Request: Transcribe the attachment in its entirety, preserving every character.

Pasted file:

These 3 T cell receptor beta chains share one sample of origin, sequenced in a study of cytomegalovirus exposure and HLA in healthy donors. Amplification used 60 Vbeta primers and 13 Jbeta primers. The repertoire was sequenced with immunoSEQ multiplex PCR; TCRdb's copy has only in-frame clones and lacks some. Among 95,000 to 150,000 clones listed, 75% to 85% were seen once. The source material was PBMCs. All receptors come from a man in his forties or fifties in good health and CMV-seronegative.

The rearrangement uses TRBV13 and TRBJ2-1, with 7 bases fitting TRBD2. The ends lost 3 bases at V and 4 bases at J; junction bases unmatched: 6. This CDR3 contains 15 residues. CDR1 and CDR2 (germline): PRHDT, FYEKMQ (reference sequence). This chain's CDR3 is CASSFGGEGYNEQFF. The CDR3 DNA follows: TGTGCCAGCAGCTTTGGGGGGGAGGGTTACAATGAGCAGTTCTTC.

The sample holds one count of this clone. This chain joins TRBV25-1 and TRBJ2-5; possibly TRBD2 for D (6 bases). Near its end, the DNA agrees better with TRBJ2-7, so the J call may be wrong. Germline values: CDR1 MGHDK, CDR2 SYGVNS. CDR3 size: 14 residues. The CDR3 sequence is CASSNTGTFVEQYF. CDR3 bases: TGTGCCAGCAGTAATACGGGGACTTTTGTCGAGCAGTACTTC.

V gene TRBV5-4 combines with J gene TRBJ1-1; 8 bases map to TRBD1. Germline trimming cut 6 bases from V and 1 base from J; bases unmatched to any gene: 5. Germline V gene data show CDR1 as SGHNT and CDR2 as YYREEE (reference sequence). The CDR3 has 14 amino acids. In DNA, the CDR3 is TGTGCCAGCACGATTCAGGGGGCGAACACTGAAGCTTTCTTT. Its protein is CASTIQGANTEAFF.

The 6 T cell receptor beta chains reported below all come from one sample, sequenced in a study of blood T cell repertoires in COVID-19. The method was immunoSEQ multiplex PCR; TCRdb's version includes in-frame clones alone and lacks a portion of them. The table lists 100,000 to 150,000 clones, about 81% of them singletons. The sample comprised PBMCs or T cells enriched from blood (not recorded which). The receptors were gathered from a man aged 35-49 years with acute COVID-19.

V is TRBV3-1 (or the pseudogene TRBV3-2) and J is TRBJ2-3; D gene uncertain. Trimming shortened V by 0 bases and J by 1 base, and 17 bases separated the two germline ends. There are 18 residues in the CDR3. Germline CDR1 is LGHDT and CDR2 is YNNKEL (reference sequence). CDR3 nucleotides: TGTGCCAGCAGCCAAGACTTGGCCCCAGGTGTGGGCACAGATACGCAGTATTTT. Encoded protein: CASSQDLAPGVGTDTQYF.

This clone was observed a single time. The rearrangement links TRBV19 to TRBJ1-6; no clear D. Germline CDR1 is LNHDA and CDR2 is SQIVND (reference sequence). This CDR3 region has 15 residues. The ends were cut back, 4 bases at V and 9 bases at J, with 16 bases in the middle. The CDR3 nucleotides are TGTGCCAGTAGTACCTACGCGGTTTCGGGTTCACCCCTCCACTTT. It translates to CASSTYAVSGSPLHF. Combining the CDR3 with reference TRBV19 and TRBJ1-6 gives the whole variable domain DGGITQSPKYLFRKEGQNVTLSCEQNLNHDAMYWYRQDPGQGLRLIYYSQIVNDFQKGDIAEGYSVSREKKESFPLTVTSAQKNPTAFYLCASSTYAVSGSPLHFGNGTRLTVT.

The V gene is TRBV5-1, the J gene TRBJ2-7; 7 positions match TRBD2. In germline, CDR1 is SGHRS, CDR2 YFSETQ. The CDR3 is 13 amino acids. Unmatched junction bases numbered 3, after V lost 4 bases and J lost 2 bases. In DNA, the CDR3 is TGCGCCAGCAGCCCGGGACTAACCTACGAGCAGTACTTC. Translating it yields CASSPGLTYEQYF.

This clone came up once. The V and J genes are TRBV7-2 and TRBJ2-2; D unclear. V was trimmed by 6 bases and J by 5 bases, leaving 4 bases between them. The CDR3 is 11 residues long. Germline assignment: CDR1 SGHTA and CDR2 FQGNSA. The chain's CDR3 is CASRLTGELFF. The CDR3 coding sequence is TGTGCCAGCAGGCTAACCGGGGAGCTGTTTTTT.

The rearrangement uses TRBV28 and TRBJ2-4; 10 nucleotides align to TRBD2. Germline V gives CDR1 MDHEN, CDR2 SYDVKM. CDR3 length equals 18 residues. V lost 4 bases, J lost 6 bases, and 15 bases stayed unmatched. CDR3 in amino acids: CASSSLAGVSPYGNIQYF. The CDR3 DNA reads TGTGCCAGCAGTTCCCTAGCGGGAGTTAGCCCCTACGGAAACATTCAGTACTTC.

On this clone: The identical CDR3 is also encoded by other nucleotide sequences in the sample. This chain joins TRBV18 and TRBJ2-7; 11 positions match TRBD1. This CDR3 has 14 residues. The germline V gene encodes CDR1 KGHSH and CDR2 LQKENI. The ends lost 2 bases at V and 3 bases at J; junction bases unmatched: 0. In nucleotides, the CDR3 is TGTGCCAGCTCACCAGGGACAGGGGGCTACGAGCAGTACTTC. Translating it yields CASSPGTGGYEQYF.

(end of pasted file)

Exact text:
These 3 T cell receptor beta chains share one sample of origin, sequenced in a study of cytomegalovirus exposure and HLA in healthy donors. Amplification used 60 Vbeta primers and 13 Jbeta primers. The repertoire was sequenced with immunoSEQ multiplex PCR; TCRdb's copy has only in-frame clones and lacks some. Among 95,000 to 150,000 clones listed, 75% to 85% were seen once. The source material was PBMCs. All receptors come from a man in his forties or fifties in good health and CMV-seronegative.

The rearrangement uses TRBV13 and TRBJ2-1, with 7 bases fitting TRBD2. The ends lost 3 bases at V and 4 bases at J; junction bases unmatched: 6. This CDR3 contains 15 residues. CDR1 and CDR2 (germline): PRHDT, FYEKMQ (reference sequence). This chain's CDR3 is CASSFGGEGYNEQFF. The CDR3 DNA follows: TGTGCCAGCAGCTTTGGGGGGGAGGGTTACAATGAGCAGTTCTTC.

The sample holds one count of this clone. This chain joins TRBV25-1 and TRBJ2-5; possibly TRBD2 for D (6 bases). Near its end, the DNA agrees better with TRBJ2-7, so the J call may be wrong. Germline values: CDR1 MGHDK, CDR2 SYGVNS. CDR3 size: 14 residues. The CDR3 sequence is CASSNTGTFVEQYF. CDR3 bases: TGTGCCAGCAGTAATACGGGGACTTTTGTCGAGCAGTACTTC.

V gene TRBV5-4 combines with J gene TRBJ1-1; 8 bases map to TRBD1. Germline trimming cut 6 bases from V and 1 base from J; bases unmatched to any gene: 5. Germline V gene data show CDR1 as SGHNT and CDR2 as YYREEE (reference sequence). The CDR3 has 14 amino acids. In DNA, the CDR3 is TGTGCCAGCACGATTCAGGGGGCGAACACTGAAGCTTTCTTT. Its protein is CASTIQGANTEAFF.

The 6 T cell receptor beta chains reported below all come from one sample, sequenced in a study of blood T cell repertoires in COVID-19. The method was immunoSEQ multiplex PCR; TCRdb's version includes in-frame clones alone and lacks a portion of them. The table lists 100,000 to 150,000 clones, about 81% of them singletons. The sample comprised PBMCs or T cells enriched from blood (not recorded which). The receptors were gathered from a man aged 35-49 years with acute COVID-19.

V is TRBV3-1 (or the pseudogene TRBV3-2) and J is TRBJ2-3; D gene uncertain. Trimming shortened V by 0 bases and J by 1 base, and 17 bases separated the two germline ends. There are 18 residues in the CDR3. Germline CDR1 is LGHDT and CDR2 is YNNKEL (reference sequence). CDR3 nucleotides: TGTGCCAGCAGCCAAGACTTGGCCCCAGGTGTGGGCACAGATACGCAGTATTTT. Encoded protein: CASSQDLAPGVGTDTQYF.

This clone was observed a single time. The rearrangement links TRBV19 to TRBJ1-6; no clear D. Germline CDR1 is LNHDA and CDR2 is SQIVND (reference sequence). This CDR3 region has 15 residues. The ends were cut back, 4 bases at V and 9 bases at J, with 16 bases in the middle. The CDR3 nucleotides are TGTGCCAGTAGTACCTACGCGGTTTCGGGTTCACCCCTCCACTTT. It translates to CASSTYAVSGSPLHF. Combining the CDR3 with reference TRBV19 and TRBJ1-6 gives the whole variable domain DGGITQSPKYLFRKEGQNVTLSCEQNLNHDAMYWYRQDPGQGLRLIYYSQIVNDFQKGDIAEGYSVSREKKESFPLTVTSAQKNPTAFYLCASSTYAVSGSPLHFGNGTRLTVT.

The V gene is TRBV5-1, the J gene TRBJ2-7; 7 positions match TRBD2. In germline, CDR1 is SGHRS, CDR2 YFSETQ. The CDR3 is 13 amino acids. Unmatched junction bases numbered 3, after V lost 4 bases and J lost 2 bases. In DNA, the CDR3 is TGCGCCAGCAGCCCGGGACTAACCTACGAGCAGTACTTC. Translating it yields CASSPGLTYEQYF.

This clone came up once. The V and J genes are TRBV7-2 and TRBJ2-2; D unclear. V was trimmed by 6 bases and J by 5 bases, leaving 4 bases between them. The CDR3 is 11 residues long. Germline assignment: CDR1 SGHTA and CDR2 FQGNSA. The chain's CDR3 is CASRLTGELFF. The CDR3 coding sequence is TGTGCCAGCAGGCTAACCGGGGAGCTGTTTTTT.

The rearrangement uses TRBV28 and TRBJ2-4; 10 nucleotides align to TRBD2. Germline V gives CDR1 MDHEN, CDR2 SYDVKM. CDR3 length equals 18 residues. V lost 4 bases, J lost 6 bases, and 15 bases stayed unmatched. CDR3 in amino acids: CASSSLAGVSPYGNIQYF. The CDR3 DNA reads TGTGCCAGCAGTTCCCTAGCGGGAGTTAGCCCCTACGGAAACATTCAGTACTTC.

On this clone: The identical CDR3 is also encoded by other nucleotide sequences in the sample. This chain joins TRBV18 and TRBJ2-7; 11 positions match TRBD1. This CDR3 has 14 residues. The germline V gene encodes CDR1 KGHSH and CDR2 LQKENI. The ends lost 2 bases at V and 3 bases at J; junction bases unmatched: 0. In nucleotides, the CDR3 is TGTGCCAGCTCACCAGGGACAGGGGGCTACGAGCAGTACTTC. Translating it yields CASSPGTGGYEQYF.